Woodman blasts Black Ferns past Wales into Women’s Rugby World Cup semis

Wales’s World Cup dreams have been extinguished and the dying of the light, in the end, made for pretty tough viewing. Denying the Black Ferns a semi-final berth was always a fanciful notion and, for all the plentiful red-shirted spirit and heart, few teams in the world would have fancied shutting down the constant darting menace of New Zealand’s back three.

With the dynamic duo of Portia Woodman and Ruby Tui contributing three of New Zealand’s nine tries, even the firm tournament favourites England will have looked on with a creeping sense of unease. The Black Ferns will now face France, convincing 39-3 winners over Italy in the day’s other quarter-final, in the last four and Woodman is now out on her own as the most prolific try-scorer in rugby union World Cup history.

A France-New Zealand semi-final will certainly be well worth watching, with both sides capable of moving the ball effectively and attacking with relish. Under the tutelage of the former All Black coach Wayne Smith, the Black Ferns backs are starting to look particularly sharp and, as a consequence, confidence is starting to return to other parts of their game.

In front of another excellent crowd on a mild Northland evening, Wales were frequently reminded that knockout rugby can be horribly unforgiving. Their only reward, in the end, was a first-half penalty goal for Keira Bevan, although the sight of the entire Welsh team defiantly advancing in a line towards the haka before kick-off will stick in the memory. Sadly they spent much of the subsequent game in reverse, with the Black Ferns scrum also wholly dominant by the end.

With Theresa Fitzpatrick displaying plenty of midfield class and the captain, Ruahei Demant, in decent kicking form, it added up to a relentless test of character for a Welsh side still in the foothills of professionalism. Only 12 minutes had elapsed when Tui put Woodman over on the right for the Blacks Ferns’ first try and the quick-witted pair were also responsible for the second, Woodman collecting Demant’s cross-kick and sending the alert Tui over.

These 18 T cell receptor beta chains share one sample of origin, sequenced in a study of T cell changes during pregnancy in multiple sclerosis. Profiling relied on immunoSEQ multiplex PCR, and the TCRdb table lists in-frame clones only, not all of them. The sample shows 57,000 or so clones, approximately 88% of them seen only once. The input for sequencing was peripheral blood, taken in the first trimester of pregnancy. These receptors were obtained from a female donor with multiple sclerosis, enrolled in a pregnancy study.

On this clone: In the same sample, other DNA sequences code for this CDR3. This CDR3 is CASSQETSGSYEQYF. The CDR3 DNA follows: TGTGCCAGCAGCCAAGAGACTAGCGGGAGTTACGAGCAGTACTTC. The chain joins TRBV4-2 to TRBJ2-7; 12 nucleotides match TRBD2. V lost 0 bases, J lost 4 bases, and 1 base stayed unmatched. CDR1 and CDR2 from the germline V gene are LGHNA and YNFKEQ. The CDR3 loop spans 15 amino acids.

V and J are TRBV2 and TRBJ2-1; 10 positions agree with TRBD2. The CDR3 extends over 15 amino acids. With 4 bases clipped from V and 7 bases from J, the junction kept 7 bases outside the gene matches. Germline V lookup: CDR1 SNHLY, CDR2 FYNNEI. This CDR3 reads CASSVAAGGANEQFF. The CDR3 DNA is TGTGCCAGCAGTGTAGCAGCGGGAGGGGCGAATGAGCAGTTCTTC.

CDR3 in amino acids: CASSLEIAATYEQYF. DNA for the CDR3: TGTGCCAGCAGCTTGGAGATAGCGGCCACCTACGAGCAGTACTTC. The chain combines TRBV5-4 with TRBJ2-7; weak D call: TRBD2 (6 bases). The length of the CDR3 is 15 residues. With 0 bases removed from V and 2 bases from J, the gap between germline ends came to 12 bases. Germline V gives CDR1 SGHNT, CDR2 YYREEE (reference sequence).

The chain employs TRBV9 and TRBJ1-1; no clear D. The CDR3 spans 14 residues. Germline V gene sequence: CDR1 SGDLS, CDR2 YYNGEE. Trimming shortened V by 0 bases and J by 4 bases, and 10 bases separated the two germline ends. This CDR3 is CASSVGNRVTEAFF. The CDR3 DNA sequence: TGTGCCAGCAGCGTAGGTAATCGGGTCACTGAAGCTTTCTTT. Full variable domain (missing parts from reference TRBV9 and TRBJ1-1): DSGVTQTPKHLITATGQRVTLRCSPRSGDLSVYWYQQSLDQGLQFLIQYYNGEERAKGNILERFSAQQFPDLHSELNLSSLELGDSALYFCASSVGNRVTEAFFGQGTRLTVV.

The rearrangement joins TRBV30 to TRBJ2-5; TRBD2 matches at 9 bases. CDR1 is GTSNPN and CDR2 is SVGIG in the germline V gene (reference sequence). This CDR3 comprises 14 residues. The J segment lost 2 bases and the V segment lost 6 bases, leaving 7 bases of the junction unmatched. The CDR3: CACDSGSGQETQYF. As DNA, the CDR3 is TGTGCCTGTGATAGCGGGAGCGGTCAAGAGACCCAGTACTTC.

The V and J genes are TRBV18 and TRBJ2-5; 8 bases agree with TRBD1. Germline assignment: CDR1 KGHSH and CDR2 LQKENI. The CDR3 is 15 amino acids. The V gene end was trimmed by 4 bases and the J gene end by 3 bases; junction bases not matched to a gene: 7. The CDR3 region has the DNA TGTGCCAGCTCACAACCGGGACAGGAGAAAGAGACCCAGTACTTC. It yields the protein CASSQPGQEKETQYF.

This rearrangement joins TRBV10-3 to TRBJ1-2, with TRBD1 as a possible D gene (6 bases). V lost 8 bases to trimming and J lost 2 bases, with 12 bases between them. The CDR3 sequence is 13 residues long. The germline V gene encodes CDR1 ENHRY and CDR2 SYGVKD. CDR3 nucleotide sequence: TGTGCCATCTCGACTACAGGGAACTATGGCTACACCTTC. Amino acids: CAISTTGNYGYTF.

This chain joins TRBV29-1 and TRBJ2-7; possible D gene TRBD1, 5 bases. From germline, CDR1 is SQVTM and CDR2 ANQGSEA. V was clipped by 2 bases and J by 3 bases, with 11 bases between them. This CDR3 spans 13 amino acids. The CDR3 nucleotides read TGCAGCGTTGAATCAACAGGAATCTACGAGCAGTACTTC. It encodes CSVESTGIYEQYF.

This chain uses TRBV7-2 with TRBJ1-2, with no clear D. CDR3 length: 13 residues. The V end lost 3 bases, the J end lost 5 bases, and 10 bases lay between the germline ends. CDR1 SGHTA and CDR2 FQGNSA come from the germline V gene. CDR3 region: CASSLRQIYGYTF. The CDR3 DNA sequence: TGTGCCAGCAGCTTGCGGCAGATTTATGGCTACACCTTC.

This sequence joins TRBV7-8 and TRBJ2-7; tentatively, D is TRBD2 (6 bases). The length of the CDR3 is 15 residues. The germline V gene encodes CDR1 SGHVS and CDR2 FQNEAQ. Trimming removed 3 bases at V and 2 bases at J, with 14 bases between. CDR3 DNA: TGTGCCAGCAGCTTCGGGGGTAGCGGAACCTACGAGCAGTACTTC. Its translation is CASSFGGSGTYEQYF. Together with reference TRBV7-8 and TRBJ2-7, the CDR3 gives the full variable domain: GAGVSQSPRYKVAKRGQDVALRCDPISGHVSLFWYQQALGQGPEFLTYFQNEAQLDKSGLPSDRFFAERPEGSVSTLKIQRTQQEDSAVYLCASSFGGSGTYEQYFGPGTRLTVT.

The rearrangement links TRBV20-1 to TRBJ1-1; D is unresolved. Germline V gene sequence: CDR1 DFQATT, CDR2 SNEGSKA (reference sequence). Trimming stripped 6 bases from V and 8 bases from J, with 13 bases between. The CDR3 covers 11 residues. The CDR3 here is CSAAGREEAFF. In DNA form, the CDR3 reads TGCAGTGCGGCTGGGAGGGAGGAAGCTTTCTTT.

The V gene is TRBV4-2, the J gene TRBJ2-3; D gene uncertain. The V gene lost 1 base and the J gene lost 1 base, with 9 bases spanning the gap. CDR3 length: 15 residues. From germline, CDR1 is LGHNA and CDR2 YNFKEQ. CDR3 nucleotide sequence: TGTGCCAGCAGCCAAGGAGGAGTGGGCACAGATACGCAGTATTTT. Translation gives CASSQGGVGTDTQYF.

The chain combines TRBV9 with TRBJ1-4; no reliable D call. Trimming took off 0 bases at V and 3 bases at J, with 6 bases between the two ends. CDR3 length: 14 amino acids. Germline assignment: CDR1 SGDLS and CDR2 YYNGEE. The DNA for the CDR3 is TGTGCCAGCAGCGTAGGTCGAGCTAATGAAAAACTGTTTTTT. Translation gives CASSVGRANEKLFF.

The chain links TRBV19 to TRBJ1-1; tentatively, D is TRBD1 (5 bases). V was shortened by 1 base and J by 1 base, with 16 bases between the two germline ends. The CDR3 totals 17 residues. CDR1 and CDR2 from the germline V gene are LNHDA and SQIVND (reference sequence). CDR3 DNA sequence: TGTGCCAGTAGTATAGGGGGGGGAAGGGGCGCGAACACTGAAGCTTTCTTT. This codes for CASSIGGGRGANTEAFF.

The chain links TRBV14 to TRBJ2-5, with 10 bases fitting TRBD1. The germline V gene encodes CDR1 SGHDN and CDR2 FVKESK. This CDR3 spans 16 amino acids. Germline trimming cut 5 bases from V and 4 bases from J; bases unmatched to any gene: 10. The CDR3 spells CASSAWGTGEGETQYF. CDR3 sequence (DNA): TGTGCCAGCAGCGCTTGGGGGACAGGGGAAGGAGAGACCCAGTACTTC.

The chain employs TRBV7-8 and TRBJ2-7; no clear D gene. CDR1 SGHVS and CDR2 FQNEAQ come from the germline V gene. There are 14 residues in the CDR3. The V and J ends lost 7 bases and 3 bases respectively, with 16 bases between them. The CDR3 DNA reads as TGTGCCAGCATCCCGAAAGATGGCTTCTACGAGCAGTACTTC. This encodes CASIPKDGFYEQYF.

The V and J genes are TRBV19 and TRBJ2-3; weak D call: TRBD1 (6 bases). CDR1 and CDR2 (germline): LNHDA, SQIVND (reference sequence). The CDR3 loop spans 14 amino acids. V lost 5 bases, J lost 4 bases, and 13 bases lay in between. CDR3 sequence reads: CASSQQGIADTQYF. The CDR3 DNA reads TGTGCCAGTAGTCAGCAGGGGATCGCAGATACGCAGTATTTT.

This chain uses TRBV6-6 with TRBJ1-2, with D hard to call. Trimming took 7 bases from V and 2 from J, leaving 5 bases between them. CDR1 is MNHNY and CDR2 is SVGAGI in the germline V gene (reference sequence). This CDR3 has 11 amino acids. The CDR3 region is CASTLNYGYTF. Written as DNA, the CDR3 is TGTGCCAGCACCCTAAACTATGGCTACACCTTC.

The chorus of Kaiser Chiefs’ Ruby blasted out over the public address and the locals settled back in expectation of more of the same. Wales had one or two moments of promise but were powerless to prevent New Zealand adding a third try inside the first half-hour, this time courtesy of a stretching Sarah Hirini. With a further score for the prop Amy Rule making it 26-3 at the interval, it was already a case of damage limitation.

The slickness of the midfield handling for Woodman’s second try three minutes after the restart, however, was outstanding and the replacement hooker Luka Connor also helped herself to a brace. The back-rower Alana Bremner and Demant also added further scores to intensify Welsh discomfort but Alex Callender, the tournament’s leading tackler, was encouraged by her side’s refusal to lie down. “We went out there and showed how much it means to us to play for our country,” the back-rower said. “I think we’ve grown since January and we’re only going to get better.”

The Wales coach, Ioan Cunningham, also expressed pride in his team afterwards and making it to the last eight will be a source of some consolation. “I thought we fronted up physically in the first half,” he said. “We can take a lot of confidence from this. For periods we competed with [one of] the best teams in the world.” Defeat was certainly less painful than the fate suffered by the male streaker who made an exhibition of himself by running on to the pitch during the second half and ended up being brutally flattened by a posse of no-nonsense security staff.

Whether anyone can flatten England is the next big question to be answered, with New Zealand now probably the narrow favourites to reach the final.

France, though, are a more than capable side, with some strong-running forwards and no shortage of pace and skill behind, as Italy were frequently reminded.

The smooth-running full-back Emilie Boulard was a deserved player of the match and the French scrum-half Pauline Bourdon is another consistent joy to watch. In addition, Scotland’s Hollie Davidson also had an authoritative game with the whistle and appears to be an increasingly strong contender to referee the final at Eden Park on Saturday week.

It all added to a brilliantly staged event: thousands of happy fans of all ages perched on the vast grass bank opposite the main stand, humming along to blasts of Motown, reggae and Elvis Presley, enjoying two good games of rugby for the princely sum of £5 for an adult ground entry ticket. Keep it fun and affordable and people will want to come back.